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U.S. Brand Names
What Is Yellow Fever?
Yellow fever is a virus that is transmitted to humans through mosquito bites.
Jungle yellow fever is transmitted to humans through mosquitoes that have been infected by monkeys carrying the virus.
Urban yellow fever is passed to mosquitoes from infected humans, and the mosquitoes continue to infect other humans by biting them. Yellow fever cannot be passed from human to human.
The yellow fever virus is found only in South America and sub-Saharan Africa. Jungle yellow fever is typically only passed to humans who work or travel in the rain forest. Yellow fever can only be contracted through a bite from a female mosquito.
Risk factors for getting yellow fever include traveling to an area where humans are already infected by the yellow fever virus or where there are contaminated monkeys or mosquitoes that can transmit the virus.
Symptoms for yellow fever include:
- High fever
- Chills and muscle aches
- Vomiting, sometimes vomiting blood
More serious complications include:
- Liver failure
- Kidney failure
- Jaundice (resulting from liver failure)
Symptoms typically begin 3-6 days after infection. Yellow fever is diagnosed with a blood test, but there is no course of treatment for the virus. Doctors usually recommend a long period of bed rest, along with plenty of fluids. Patients should also avoid places where mosquitoes are present to avoid spreading the disease to others.
Illness from yellow fever varies from a self-limited illness to hemorrhagic fever, which can be very severe and lead to death.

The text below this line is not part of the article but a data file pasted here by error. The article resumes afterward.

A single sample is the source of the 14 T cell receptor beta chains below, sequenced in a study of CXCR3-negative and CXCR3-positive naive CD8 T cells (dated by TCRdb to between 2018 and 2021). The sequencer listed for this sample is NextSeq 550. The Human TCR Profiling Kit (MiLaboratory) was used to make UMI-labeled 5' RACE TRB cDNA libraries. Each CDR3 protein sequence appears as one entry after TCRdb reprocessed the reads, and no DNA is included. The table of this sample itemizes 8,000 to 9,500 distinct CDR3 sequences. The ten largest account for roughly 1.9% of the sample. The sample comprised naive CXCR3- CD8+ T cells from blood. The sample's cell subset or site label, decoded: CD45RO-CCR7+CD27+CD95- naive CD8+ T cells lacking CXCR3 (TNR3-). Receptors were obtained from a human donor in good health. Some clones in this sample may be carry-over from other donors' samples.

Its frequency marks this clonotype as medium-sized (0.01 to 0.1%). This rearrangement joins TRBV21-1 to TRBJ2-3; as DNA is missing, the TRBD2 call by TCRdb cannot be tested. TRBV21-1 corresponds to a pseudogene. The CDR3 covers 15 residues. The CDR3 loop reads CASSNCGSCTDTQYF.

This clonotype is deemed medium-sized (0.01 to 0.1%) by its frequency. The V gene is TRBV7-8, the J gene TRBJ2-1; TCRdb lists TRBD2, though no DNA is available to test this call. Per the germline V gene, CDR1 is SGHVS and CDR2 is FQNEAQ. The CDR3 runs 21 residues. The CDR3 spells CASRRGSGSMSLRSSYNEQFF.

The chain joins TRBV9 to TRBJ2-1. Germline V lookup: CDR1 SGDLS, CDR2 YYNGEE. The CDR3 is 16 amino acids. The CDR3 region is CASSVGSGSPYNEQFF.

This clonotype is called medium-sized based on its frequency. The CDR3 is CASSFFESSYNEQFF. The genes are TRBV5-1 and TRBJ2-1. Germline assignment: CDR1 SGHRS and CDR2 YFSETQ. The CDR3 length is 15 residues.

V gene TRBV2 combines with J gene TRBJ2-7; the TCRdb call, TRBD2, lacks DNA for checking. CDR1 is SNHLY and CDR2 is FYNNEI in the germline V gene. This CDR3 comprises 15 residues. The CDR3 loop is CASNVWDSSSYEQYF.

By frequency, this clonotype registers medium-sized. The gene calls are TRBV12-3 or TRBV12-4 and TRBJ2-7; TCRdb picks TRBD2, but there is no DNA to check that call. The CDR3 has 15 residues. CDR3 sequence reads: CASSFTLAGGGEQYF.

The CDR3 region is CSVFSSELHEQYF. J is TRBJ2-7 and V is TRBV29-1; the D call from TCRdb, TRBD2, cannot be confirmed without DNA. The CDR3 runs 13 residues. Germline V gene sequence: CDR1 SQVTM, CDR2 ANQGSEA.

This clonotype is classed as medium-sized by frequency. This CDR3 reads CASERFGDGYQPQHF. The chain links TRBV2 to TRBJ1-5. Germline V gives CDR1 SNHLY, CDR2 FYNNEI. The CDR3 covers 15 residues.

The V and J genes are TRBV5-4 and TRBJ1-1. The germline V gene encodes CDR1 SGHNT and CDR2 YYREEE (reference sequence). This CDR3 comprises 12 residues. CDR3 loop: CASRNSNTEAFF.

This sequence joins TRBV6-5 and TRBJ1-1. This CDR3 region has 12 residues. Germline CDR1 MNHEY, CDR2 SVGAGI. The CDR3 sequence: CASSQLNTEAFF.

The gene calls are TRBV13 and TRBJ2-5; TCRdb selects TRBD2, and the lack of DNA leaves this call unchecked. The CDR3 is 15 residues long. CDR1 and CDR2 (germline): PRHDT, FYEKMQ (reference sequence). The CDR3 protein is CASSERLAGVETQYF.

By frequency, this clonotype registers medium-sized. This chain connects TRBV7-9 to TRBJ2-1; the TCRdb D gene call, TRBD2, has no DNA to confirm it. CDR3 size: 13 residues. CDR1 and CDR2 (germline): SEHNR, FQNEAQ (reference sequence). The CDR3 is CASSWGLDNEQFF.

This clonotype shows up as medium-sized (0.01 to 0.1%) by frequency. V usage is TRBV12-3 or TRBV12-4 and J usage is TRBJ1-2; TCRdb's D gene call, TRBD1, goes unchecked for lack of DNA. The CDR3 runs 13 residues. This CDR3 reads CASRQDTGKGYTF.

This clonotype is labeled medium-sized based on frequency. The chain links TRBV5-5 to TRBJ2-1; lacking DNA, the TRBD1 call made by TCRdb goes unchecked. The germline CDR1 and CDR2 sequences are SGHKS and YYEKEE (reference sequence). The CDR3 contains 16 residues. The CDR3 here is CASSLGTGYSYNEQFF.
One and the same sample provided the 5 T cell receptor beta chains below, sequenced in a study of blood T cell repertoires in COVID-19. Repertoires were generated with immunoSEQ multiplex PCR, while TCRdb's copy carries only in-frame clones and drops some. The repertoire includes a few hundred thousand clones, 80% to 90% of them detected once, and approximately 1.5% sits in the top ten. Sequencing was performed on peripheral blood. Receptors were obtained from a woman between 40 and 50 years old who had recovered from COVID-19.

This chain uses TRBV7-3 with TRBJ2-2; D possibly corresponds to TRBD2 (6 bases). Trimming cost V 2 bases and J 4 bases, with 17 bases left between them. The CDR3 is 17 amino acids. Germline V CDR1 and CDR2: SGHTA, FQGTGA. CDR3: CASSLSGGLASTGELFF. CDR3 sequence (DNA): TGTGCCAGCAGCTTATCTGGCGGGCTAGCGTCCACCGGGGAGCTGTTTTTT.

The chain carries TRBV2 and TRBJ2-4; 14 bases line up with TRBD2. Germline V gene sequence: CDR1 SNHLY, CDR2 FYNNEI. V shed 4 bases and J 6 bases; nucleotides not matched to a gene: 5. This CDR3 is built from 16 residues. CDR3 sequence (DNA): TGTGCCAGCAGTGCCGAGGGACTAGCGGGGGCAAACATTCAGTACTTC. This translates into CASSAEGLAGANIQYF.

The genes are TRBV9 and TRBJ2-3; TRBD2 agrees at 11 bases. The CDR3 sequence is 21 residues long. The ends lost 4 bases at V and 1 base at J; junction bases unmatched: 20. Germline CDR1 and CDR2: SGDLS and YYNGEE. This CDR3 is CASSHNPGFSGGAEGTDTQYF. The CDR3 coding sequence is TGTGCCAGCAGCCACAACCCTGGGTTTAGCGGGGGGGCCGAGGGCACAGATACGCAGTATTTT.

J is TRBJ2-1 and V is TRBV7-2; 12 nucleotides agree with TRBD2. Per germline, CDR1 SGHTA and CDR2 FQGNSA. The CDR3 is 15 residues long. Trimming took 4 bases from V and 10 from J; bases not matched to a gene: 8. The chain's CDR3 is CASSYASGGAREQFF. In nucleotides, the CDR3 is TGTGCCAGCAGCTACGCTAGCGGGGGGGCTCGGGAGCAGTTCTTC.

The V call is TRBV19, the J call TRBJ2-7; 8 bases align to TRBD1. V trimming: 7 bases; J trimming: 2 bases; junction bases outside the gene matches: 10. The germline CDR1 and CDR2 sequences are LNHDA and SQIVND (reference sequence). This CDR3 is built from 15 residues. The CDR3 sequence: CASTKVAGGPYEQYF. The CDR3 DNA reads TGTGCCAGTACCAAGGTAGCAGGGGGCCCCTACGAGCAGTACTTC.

Canadian Brand Names
What Is the Yellow Fever Vaccine?
The vaccine is a weakened, live form of the yellow fever virus. The vaccine is created by growing the live virus in a lab. The preferred storage method is frozen vials. The vaccine is administered subcutaneously (beneath the skin).
The yellow fever vaccine is not usually given with other vaccines, but it may be given with the hepatitis B vaccine .
Vaccine, Live (Viral)
Who Should Get Vaccinated and When?
The following individuals should get vaccinated:
- All individuals aged 9 months and older who are traveling to places where yellow fever is present, generally South America and Africa
- Travelers should be vaccinated at least 10 days before departure
- All residents of areas where yellow fever is present
The vaccine lasts for 10 years. Every 10 years, a booster is required if you are at risk for contracting yellow fever.
Vaccine Information Statements (VIS) are developed by the staff of the Centers for Disease Control and Prevention (CDC). Each VIS provides information to properly inform the adult vaccinee or, in the case of a minor, the child's parent or legal representative about the risks and benefits of each vaccine. Before a healthcare provider vaccinates a child or an adult with a dose of DTaP, Td, MMR, varicella, polio, Hib, hepatitis B, or pneumococcal conjugate vaccine, the provider is required by the National Childhood Vaccine Injury Act to provide a copy of the VIS. VISs are available for other vaccines and may be used to educate patients. Foreign language versions are also available.
What Are the Risks Associated With Yellow Fever Vaccine?
Common minor side effects include:
- Soreness, swelling, or redness at the injection site